Denyse Beaulieu is an author and translator based in Paris. She writes a bilingual blog on scent. Her book The Perfume Lover: A Personal History of Scent, will be published on March 15th by Harper Collins. She has learned the principles of perfume composition with the help of some of the profession’s most prestigious noses. Her expertise has been acknowledged by the London College of Fashion where she has taught an intensive “Understanding Fragrance” course. She is a member of the Société Française des Parfumeurs and a juror at the Fragrance Foundation France.
Photo: Vincent Thibert
We are thrilled that Denyse will be a part of our Passion Panel on Wednesday 15 February at 19h30. She will join experts Sister Noella Marcellino and Robert Camuto for this panel on three things we love and associate with France: perfume, cheese, and wine. Today, Denyse explains how she was introduced to perfume and how one of her memories was transformed into an essence. She writes:
“I want more Denyse!”
There was no comma between “more” and “Denyse”. The wonderful Jenny Heller, my editor at HarperCollins, didn’t just want more out of my manuscript. She wanted more about me and my “glamorous Parisian life”. This wasn’t just about perfume, she said: it was a woman’s story.
I was dismayed. Granted, The Perfume Lover: a Personal History of Scent was written in the first person. Wasn’t I living every perfume lover’s dream? I’d inspired a great perfumer to compose a fragrance based on a story I’d told him. I would be chronicling its development throughout our work sessions, and my journal would be the narrative thread stringing together my essays on the art of perfumery. Still, however partial and subjective my “personal history of scent” would be, I hadn’t expected Jenny to ask me to delve into my life and loves. But she had a point: how could I tease my life in Paris apart from my passion for fragrance?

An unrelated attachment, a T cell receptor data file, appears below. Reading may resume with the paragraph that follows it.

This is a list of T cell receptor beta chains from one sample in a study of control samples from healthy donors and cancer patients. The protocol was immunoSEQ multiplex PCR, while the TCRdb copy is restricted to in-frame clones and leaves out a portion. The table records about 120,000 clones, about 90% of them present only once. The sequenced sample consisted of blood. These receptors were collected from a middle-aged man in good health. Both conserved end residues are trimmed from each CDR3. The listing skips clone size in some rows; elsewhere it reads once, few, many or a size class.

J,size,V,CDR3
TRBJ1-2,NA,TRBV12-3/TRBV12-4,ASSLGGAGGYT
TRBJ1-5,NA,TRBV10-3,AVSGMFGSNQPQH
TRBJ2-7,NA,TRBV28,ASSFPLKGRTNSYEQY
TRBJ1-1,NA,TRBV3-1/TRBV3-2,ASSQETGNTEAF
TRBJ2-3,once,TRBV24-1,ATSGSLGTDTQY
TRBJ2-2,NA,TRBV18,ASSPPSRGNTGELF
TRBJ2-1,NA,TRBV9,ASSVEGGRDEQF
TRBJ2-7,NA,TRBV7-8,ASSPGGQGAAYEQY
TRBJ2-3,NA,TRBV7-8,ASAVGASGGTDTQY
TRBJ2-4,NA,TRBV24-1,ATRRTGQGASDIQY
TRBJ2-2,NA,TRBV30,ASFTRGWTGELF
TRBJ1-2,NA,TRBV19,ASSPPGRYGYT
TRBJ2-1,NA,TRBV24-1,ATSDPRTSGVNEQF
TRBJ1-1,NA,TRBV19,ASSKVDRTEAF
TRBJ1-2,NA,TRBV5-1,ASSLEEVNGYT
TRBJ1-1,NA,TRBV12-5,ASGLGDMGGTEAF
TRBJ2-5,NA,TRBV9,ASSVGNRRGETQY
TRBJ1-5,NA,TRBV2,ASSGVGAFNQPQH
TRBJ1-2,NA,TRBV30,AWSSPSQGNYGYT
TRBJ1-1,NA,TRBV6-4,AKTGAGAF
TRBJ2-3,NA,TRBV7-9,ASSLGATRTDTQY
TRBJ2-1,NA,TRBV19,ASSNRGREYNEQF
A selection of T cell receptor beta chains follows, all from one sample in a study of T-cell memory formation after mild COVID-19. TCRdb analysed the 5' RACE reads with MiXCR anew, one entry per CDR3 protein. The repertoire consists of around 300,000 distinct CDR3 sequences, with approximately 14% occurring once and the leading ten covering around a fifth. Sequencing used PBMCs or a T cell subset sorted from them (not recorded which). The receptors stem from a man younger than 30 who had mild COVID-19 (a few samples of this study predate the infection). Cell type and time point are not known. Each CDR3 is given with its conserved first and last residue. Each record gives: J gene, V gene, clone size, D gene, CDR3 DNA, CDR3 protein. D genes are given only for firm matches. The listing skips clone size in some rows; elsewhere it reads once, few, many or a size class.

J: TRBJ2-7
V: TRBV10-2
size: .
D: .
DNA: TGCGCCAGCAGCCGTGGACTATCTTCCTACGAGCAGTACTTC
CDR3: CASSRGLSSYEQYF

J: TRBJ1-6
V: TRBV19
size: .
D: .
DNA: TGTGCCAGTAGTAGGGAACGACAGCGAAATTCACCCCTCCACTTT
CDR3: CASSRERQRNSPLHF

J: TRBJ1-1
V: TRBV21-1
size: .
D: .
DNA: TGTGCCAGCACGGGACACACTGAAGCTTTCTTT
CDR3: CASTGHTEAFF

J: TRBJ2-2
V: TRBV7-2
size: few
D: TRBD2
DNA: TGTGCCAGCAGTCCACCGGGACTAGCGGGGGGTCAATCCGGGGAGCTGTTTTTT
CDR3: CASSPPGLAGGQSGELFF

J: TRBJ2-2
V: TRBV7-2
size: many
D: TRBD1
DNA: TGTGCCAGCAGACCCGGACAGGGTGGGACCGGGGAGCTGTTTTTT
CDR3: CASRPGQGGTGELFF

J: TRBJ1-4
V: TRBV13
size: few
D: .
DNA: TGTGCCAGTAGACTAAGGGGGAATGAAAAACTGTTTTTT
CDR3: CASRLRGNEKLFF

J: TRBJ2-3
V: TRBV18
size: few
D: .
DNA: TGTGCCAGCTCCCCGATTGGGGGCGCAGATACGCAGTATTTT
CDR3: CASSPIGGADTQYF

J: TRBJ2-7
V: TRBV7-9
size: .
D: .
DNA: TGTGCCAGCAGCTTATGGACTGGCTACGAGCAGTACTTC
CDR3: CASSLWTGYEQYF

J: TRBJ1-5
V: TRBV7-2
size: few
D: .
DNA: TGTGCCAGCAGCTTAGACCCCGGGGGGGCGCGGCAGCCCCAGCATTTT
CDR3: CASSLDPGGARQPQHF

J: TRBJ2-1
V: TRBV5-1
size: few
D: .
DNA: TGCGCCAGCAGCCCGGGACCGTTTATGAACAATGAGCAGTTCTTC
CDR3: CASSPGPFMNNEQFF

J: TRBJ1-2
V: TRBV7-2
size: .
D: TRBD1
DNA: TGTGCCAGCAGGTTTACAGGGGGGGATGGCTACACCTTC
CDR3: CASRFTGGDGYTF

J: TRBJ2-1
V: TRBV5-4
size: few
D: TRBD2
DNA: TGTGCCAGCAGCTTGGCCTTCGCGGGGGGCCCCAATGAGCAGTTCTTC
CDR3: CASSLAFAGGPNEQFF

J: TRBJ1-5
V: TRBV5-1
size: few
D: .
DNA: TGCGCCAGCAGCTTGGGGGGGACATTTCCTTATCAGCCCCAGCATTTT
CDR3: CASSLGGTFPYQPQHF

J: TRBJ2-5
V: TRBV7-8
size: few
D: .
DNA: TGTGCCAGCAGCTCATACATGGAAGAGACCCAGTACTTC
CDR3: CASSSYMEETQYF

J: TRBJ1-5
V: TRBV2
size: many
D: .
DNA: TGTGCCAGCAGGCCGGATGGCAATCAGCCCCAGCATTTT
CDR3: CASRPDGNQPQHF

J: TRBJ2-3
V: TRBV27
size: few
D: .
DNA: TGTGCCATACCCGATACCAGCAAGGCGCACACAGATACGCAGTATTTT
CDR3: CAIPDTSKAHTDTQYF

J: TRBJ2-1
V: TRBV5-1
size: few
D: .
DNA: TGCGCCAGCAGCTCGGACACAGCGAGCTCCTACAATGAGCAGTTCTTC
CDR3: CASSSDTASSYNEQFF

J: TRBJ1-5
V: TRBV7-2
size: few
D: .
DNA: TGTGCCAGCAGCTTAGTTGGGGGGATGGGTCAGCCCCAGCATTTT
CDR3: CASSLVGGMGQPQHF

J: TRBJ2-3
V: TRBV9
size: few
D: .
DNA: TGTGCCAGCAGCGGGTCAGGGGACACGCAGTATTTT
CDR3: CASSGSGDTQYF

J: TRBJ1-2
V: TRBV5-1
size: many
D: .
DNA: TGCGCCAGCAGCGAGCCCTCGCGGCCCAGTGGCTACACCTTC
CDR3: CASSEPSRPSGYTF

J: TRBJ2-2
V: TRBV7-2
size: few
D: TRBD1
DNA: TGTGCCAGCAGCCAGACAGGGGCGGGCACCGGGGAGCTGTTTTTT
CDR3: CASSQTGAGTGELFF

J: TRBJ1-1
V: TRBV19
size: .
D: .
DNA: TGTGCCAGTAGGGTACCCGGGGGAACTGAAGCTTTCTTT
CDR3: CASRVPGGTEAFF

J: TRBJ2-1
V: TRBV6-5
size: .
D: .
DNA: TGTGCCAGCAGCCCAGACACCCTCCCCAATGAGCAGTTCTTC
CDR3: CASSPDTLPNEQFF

Perfume is to smells what eroticism is to sex: an aesthetic, cultural elaboration of the raw materials provided by nature. And thus, perfumery, like love, requires technical skills and some knowledge of black magic; both can be arts, though neither is recognized as such. And I’ve been studying both in the capital of love and luxury, Paris, where I settled half a lifetime ago. It is in Paris that I learned about l’amour; in Paris that I stepped through the looking glass into the invisible realm of scent. I’ve had good teachers: discussing the delights of the flesh as passionately and learnedly as you would speak about art or literature is one of the favourite pastimes of my adopted countrymen. For the French, pleasure is intensified by delving into its nuances. By putting words to it. La volupté is taken very seriously indeed: a worthy subject for philosophizing in the boudoir. Is this why fine perfumery, with its delicate balance of artistic creativity, exquisite taste, sensuous pleasure and technical know-how, is such a quintessentially French achievement?
It was, in fact, because of the Philosophie dans le Boudoir that I left Montreal for Paris: I was doing my PhD on the Marquis de Sade. But it was only while writing The Perfume Lover – and adding “more Denyse” – that I realised my first lessons in philosophy had indeed been dispensed to me in a boudoir. Or rather, between the closet, dresser and Vogue collection of a glamorous French neighbour in the suburbs of Montreal. It was thanks to her that the first drops of French perfume ever touched my skin. Perhaps they acted as a magic potion. That day, at age eleven, I decided I’d be French. Not only French, but Parisian. And not only Parisian, but Left Bank Parisian: glamorous, intellectual and bohemian.
The perfume was Yves Saint Laurent’s Rive Gauche. Was it by chance that the very first perfumer I met, decades later, was one of its co-creators? My encounter with Jacques Polge, who had since gone on to become Chanel’s in-house perfumer, was my first step into an intensely secret world that would open itself up to me as I learned to translate its coded language into words. But I never thought that one day my words would be translated back into scent and poured inside a bottle. That Paris, the capital of perfumery, would offer me this gift. That perfume would, at last, make me a Parisian writer. My story in a bottle. My name on a book.
I can’t imagine anything more glamorous than that, but in the ancient sense of the Scottish word, which is derived from “grammar”: occult learning; magic charm; a haze in the air causing things to take on a different appearance. Those are the very words I would use to describe perfume.